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Is Veggie-Tales' Movie "Christian" Enough?
Is Veggie-Tales' Movie "Christian" Enough?

Is Veggie-Tales' Movie "Christian" Enough?

by Bob Smietana - The Tennessean.com

Phil Vischer got the surprise of his life in the summer of 2006.

Vischer, the voice of Bob the Tomato, had just finished a pitch for a new VeggieTales movie at Universal Studios, when a studio executive asked, “Are you sure it’s Christian enough?”

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Vischer had spent years trying, unsuccessfully, to convince Hollywood there was a market for faith-based movies. And now a studio executive was telling him his movie idea needed to be more biblical.

“We want you to know that if it needs to be more Christian, we’re OK with that,” Vischer recalled the exec saying.

“I had to stop and wonder what planet I had landed on,” Vischer said.
Universal, it turns out, had realized that God was profitable.

And it hopes that The Pirates Who Don’t Do Anything, the latest film from Franklin-based Big Idea Productions, will capture the audience that flocked to other faith-based blockbusters. The movie debuts on Friday.

The Passion of the Christ and The Chronicles of Narnia: The Lion, The Witch and the Wardrobe, produced by other companies, grossed more than $661 million, according to Boxofficemojo.com.

The new movie represents a remarkable turnaround for Big Idea, which went bankrupt in 2003, after the release of its last film, Jonah: A VeggieTales Movie. The company self-financed Jonah after major studios turned it down. “We could barely get a meeting for Jonah,” said Mike Nawrocki, who directed the Pirates film.

But after the Passion and the first Narnia film, doors began to open, Nawrocki said. Before those two films, “it was unheard of ” for a studio to invest heavily in faith-based movies, he said.

Now, studios have embraced the potential of faith-based films.
“If you can tell a story with a biblical world view well, I think there is a big audience for that,” he said. “In a country where 90 percent of the people believe God exists, you are going to strike a chord.”

Not only did Universal fund the latest VeggieTales film, it is promoting the film heavily. That includes spots on network television and ads on billboards and even taxicabs in major markets such as New York and Chicago, Vischer said.

All of that meant that the filmmakers could worry less about money and concentrate on making the best film they could. “It’s fun to make a movie when your house is not on the line,” Vischer said.

Vischer said that Big Idea’s past struggles were a lesson in faith.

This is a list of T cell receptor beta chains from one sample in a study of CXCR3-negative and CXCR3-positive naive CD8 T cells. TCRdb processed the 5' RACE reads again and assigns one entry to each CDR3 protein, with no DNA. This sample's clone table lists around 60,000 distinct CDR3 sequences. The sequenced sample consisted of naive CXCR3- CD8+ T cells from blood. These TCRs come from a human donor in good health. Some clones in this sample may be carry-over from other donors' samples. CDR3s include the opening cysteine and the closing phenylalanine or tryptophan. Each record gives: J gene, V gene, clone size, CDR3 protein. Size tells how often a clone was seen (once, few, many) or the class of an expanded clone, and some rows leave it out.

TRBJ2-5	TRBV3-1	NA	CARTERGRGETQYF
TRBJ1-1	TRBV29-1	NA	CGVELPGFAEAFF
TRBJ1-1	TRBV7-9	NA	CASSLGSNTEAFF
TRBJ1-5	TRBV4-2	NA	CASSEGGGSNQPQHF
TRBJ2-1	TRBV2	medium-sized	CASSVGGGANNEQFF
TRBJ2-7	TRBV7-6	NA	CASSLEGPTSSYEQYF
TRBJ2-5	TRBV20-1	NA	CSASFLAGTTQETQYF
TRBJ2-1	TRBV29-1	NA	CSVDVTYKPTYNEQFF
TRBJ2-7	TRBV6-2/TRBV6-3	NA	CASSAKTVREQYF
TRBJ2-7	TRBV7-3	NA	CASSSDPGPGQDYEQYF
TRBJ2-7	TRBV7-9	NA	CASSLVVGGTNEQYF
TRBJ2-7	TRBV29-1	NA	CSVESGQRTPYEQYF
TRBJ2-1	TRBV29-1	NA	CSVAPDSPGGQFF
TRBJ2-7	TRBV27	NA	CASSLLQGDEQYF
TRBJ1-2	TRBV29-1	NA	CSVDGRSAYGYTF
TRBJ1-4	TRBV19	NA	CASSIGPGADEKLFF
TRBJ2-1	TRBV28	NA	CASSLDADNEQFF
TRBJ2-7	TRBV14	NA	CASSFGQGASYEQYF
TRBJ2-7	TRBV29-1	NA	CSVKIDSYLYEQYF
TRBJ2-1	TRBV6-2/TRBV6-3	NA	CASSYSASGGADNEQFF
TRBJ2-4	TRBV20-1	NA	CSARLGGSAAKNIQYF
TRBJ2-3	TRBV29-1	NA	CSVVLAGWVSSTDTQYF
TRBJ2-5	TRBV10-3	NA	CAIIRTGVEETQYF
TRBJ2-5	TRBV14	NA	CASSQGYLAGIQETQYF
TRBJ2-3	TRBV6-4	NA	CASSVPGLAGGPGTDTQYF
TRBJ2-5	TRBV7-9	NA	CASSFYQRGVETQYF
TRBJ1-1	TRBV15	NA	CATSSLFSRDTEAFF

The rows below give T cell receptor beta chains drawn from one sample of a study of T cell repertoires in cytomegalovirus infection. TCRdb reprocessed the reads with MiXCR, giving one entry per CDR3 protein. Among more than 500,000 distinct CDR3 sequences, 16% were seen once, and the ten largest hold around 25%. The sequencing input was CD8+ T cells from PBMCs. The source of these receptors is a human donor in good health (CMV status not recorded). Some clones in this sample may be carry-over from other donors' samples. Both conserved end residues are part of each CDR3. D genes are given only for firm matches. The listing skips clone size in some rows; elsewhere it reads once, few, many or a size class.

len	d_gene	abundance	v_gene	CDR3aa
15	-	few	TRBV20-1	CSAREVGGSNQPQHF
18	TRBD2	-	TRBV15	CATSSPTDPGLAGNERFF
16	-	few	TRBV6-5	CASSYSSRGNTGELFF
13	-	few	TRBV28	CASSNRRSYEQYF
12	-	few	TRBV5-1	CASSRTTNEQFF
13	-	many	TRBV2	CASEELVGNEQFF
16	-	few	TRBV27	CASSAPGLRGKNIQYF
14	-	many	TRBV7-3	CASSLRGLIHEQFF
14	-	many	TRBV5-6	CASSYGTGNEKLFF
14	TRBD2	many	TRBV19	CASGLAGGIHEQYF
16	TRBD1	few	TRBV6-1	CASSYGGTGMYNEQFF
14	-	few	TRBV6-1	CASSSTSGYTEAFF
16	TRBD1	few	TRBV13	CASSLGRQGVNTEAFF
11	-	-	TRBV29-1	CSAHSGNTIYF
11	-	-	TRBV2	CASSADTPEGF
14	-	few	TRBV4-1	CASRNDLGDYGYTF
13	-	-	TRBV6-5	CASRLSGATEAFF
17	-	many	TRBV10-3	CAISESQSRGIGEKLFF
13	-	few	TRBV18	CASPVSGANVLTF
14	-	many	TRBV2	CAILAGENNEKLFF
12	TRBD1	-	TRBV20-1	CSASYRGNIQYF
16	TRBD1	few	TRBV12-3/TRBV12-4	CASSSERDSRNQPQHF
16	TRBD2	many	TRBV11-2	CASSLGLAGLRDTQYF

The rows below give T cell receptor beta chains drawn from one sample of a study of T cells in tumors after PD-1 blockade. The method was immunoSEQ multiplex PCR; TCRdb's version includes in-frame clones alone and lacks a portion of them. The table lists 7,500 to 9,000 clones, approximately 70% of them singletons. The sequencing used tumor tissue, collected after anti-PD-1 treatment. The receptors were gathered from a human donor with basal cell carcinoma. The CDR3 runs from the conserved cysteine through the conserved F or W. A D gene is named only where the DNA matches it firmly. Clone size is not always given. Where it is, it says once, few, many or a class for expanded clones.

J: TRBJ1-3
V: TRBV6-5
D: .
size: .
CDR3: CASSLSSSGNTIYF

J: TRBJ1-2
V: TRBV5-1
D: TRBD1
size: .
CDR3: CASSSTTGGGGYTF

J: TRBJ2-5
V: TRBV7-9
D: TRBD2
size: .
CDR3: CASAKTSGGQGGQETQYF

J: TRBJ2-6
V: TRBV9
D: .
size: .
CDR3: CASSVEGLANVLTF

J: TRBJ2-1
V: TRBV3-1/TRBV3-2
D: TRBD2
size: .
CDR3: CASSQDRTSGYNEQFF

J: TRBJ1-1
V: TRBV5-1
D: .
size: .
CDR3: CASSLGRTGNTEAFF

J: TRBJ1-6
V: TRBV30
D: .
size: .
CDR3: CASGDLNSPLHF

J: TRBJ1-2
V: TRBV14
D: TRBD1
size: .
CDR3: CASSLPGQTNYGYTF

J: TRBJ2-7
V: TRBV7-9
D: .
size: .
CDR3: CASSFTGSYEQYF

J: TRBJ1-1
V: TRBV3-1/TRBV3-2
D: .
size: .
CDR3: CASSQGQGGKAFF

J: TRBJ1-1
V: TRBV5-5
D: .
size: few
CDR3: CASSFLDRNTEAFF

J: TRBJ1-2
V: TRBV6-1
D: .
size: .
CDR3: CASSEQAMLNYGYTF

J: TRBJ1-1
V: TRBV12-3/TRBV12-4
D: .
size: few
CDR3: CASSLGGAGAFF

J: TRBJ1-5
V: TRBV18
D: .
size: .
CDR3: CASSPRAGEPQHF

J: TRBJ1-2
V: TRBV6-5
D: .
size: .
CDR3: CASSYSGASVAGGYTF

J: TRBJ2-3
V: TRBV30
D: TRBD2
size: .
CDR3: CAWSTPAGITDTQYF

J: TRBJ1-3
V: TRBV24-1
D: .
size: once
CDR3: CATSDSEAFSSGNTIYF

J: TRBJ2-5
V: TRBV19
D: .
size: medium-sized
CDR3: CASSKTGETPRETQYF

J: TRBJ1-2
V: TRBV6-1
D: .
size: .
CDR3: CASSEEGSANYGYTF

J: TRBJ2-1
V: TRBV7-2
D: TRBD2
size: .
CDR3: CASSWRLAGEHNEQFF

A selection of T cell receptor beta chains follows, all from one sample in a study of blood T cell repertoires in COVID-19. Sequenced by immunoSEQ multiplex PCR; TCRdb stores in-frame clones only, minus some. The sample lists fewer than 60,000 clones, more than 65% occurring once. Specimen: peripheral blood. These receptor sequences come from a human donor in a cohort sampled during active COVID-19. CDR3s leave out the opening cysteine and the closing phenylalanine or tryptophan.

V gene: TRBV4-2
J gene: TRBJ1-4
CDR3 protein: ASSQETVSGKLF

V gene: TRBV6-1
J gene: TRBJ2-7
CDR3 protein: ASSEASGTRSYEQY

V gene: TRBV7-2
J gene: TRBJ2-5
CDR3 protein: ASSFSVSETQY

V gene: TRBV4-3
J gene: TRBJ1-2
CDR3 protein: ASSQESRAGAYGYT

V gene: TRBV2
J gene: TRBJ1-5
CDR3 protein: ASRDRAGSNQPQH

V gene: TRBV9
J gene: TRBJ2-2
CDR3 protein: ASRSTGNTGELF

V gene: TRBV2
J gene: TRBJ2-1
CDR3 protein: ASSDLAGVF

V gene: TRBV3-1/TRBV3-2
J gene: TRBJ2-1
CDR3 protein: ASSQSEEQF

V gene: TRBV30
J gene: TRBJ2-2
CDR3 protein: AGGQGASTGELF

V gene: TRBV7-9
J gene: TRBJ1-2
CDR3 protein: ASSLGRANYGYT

He and Nawrocki made the first VeggieTales episode, Where is God When I Am S-Scared, for about $60,000, working out of an unheated storefront in Chicago in the early 1990s.

By 2003, Big Idea had sold more than 25 million videos and had more than 200 employees. The company had experienced one miracle after another, Vischer said.
He hoped it would grow big enough to someday rival Disney.

Then everything crashed.

Sales flattened out, causing the company to struggle to make payroll. Instead of cutting staff, Vischer held out hope that God would save the company. If the Jonah film, released in 2002, had been a blockbuster success, all the company’s worries would have been over.

While Jonah did well, grossing more than $26 million despite being made on a shoestring budget for a computer-generate imagery film, it didn’t save Big Idea. The company eventually filed for bankruptcy in 2003 and was bought by Classic Media LLC.

Vischer, who had been Big Idea’s sole owner, lost everything in the company’s struggles. Yet he seems remarkably content.

“Back then, my whole identity was wrapped up in 80 minutes of celluloid,” he said. “You don’t want to be in a place where a single project can destroy your identity.”

If the Pirates film is a success, Vischer says, he’ll be glad for it. If not, “then I’ll move on to what God has in store next.”

Besides its spiritual content, Nawrocki believes the Pirates film has a great deal to offer audiences. It’s based on some of the most popular VeggieTales characters — three wannabe pirates who are finally forced to become heroes.

He described the film as part Pirates of the Caribbean, part Bill and Ted’s Excellent Adventure, and part Three Amigos.

Unlike many VeggieTales stories, the Pirates film isn’t based on a Bible story, Nawrocki said. There’s not an altar call at the end, and little mention of God. Instead, there is an Aslan-like king, who helps the pirates along their way.

Instead, the film is more of a parable. And while viewers will get a lesson about what it means to be a hero, Nawrocki says they’ll also have a good time along the way.

“I love this story,” he said. “It’s well paced, and it’s a really funny piece of entertainment.”


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